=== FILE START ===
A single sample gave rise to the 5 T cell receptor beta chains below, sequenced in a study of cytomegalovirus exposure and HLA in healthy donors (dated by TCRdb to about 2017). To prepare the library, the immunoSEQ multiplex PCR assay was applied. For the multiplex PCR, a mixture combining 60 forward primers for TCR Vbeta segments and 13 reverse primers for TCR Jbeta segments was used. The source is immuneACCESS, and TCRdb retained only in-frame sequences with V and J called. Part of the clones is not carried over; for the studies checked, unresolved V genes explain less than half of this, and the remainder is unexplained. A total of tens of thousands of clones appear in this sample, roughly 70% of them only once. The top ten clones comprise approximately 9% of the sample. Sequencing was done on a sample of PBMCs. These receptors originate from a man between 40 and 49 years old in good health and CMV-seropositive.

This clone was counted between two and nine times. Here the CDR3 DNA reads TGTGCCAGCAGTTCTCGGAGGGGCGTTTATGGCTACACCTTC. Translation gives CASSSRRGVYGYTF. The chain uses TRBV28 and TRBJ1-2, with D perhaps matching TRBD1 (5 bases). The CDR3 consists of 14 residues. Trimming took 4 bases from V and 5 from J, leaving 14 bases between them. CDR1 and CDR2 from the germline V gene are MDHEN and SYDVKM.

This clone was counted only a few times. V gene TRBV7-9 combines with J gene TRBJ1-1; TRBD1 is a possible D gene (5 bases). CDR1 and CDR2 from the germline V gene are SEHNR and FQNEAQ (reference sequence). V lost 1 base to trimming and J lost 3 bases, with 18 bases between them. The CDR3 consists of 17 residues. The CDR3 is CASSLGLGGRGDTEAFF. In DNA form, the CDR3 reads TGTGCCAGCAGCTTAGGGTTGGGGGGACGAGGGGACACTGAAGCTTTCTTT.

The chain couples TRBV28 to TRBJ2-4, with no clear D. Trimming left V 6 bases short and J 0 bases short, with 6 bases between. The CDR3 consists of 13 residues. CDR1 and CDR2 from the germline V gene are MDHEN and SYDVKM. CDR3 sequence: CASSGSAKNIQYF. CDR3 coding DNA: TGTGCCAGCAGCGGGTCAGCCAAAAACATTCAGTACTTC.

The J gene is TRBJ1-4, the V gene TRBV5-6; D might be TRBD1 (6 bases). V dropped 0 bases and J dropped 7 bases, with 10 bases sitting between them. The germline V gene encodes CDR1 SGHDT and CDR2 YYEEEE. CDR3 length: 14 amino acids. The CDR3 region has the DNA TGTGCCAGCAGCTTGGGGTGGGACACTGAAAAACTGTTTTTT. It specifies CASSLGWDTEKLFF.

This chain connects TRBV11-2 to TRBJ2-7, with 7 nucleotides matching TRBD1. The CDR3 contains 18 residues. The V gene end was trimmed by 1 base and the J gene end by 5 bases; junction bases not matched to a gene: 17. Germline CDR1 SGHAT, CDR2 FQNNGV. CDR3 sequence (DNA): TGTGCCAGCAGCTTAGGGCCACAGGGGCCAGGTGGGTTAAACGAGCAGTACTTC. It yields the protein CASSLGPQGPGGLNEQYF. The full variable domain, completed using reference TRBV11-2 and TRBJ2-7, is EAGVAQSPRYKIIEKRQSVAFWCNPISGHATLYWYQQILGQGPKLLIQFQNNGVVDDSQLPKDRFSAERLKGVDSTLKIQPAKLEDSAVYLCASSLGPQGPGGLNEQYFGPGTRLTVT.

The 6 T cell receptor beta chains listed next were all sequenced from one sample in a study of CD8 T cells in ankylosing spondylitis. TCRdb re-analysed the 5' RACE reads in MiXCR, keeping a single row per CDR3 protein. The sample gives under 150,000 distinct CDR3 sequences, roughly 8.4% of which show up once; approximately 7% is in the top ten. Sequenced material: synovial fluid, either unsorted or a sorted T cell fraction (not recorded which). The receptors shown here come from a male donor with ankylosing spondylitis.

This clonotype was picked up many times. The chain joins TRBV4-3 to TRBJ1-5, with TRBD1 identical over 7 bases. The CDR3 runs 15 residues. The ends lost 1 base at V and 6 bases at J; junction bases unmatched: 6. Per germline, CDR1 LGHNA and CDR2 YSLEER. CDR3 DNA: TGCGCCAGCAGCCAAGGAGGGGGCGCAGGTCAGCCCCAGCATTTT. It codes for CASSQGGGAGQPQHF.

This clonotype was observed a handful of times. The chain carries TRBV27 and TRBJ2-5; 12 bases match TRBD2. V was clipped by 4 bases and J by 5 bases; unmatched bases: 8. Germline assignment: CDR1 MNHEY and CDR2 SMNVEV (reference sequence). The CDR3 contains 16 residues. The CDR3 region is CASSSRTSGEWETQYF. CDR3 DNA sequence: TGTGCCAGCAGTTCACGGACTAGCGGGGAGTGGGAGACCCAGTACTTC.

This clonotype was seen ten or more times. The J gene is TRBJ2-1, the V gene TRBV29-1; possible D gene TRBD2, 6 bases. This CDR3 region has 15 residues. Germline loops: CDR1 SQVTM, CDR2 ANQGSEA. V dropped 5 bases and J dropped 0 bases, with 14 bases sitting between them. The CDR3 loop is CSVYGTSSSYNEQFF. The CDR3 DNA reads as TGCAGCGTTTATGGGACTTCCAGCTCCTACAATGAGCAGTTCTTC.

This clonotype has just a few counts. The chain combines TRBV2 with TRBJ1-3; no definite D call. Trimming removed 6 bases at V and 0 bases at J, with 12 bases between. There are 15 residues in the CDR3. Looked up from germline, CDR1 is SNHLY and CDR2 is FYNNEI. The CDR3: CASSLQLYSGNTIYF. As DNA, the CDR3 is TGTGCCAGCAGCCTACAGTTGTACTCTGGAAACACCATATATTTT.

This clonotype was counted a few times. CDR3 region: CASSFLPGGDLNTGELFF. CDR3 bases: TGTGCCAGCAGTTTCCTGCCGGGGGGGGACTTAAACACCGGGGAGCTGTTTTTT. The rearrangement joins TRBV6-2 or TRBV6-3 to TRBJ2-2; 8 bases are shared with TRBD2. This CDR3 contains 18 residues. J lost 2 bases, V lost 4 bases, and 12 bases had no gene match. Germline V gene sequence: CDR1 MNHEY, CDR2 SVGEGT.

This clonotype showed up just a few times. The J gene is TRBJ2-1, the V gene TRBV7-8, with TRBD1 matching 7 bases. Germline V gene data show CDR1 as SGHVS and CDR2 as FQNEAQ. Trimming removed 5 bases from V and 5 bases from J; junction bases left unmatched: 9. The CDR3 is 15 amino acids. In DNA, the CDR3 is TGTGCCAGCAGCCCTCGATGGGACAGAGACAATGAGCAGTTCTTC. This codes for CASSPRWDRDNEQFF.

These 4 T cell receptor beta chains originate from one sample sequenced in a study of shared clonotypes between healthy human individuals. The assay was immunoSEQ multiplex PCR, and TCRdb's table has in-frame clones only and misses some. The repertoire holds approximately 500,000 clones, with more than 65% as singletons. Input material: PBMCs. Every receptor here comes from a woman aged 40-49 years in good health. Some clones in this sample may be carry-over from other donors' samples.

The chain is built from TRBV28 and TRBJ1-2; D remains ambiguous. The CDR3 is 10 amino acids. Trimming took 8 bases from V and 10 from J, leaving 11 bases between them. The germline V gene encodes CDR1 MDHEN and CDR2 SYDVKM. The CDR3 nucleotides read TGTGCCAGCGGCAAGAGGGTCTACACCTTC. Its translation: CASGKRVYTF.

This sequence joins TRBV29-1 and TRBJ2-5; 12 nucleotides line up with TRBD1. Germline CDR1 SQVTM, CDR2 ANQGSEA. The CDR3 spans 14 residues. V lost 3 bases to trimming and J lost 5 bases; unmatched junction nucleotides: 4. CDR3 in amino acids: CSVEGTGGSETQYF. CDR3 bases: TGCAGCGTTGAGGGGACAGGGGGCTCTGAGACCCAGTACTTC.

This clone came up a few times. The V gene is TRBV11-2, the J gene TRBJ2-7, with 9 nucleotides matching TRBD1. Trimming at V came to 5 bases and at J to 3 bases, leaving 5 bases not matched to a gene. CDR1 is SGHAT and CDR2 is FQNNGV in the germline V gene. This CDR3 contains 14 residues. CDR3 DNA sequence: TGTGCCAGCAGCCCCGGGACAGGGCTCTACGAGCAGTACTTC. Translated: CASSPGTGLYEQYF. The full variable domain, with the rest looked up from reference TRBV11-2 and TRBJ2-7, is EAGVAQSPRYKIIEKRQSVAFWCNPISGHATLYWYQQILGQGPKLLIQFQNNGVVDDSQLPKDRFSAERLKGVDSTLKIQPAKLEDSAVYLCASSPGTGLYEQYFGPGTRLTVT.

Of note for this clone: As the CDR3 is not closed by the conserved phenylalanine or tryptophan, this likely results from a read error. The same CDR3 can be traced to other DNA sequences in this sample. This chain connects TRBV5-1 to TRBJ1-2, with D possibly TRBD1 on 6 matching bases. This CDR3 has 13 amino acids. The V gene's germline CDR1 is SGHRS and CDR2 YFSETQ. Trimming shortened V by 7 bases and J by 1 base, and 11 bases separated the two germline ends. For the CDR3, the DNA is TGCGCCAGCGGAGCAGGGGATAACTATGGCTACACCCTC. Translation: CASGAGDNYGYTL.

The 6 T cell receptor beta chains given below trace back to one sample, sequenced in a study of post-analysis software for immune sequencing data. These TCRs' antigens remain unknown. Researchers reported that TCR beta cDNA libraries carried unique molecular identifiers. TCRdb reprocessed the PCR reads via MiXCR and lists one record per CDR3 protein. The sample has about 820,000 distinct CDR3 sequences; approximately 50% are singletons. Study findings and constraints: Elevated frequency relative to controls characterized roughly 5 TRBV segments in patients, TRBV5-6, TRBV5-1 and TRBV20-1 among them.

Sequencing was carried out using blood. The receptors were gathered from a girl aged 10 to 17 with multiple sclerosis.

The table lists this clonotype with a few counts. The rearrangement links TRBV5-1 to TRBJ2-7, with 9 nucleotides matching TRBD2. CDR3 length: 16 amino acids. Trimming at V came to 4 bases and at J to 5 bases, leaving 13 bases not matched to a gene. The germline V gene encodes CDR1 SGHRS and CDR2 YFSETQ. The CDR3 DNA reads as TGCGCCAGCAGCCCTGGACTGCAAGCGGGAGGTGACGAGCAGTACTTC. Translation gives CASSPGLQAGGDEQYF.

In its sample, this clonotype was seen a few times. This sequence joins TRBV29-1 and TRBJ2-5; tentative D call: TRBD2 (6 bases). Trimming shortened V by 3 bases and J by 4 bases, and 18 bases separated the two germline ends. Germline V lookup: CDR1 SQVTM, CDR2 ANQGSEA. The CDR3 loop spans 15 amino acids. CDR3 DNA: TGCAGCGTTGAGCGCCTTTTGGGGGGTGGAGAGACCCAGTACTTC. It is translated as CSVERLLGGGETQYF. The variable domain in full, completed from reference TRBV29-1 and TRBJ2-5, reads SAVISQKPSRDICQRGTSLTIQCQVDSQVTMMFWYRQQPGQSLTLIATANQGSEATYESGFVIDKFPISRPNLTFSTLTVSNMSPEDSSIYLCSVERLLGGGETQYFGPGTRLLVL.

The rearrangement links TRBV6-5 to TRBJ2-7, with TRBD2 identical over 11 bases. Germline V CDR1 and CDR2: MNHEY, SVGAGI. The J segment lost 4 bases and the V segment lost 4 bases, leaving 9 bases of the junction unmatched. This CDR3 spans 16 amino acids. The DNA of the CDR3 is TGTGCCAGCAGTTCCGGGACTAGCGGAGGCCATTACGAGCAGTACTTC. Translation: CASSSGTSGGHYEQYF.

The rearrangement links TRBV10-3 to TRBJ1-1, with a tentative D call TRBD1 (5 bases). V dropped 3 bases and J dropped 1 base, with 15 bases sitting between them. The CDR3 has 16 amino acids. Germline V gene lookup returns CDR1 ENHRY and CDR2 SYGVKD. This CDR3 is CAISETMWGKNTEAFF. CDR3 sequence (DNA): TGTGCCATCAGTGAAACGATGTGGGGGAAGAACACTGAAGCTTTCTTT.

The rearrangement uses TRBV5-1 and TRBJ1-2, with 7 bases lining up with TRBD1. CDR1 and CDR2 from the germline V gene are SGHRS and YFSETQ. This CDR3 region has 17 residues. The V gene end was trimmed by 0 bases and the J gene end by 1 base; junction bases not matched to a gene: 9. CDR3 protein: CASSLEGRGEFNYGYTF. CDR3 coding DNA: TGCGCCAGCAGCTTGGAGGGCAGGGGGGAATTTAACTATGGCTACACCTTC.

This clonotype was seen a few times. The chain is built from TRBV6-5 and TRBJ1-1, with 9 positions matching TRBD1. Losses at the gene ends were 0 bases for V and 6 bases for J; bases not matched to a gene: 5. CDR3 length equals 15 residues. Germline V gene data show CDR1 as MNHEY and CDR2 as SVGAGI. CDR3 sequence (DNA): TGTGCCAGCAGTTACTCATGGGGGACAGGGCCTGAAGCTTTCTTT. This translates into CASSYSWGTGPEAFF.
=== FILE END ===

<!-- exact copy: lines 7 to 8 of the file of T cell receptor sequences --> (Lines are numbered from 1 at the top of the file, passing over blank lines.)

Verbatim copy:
The 6 T cell receptor beta chains listed next were all sequenced from one sample in a study of CD8 T cells in ankylosing spondylitis. TCRdb re-analysed the 5' RACE reads in MiXCR, keeping a single row per CDR3 protein. The sample gives under 150,000 distinct CDR3 sequences, roughly 8.4% of which show up once; approximately 7% is in the top ten. Sequenced material: synovial fluid, either unsorted or a sorted T cell fraction (not recorded which). The receptors shown here come from a male donor with ankylosing spondylitis.

This clonotype was picked up many times. The chain joins TRBV4-3 to TRBJ1-5, with TRBD1 identical over 7 bases. The CDR3 runs 15 residues. The ends lost 1 base at V and 6 bases at J; junction bases unmatched: 6. Per germline, CDR1 LGHNA and CDR2 YSLEER. CDR3 DNA: TGCGCCAGCAGCCAAGGAGGGGGCGCAGGTCAGCCCCAGCATTTT. It codes for CASSQGGGAGQPQHF.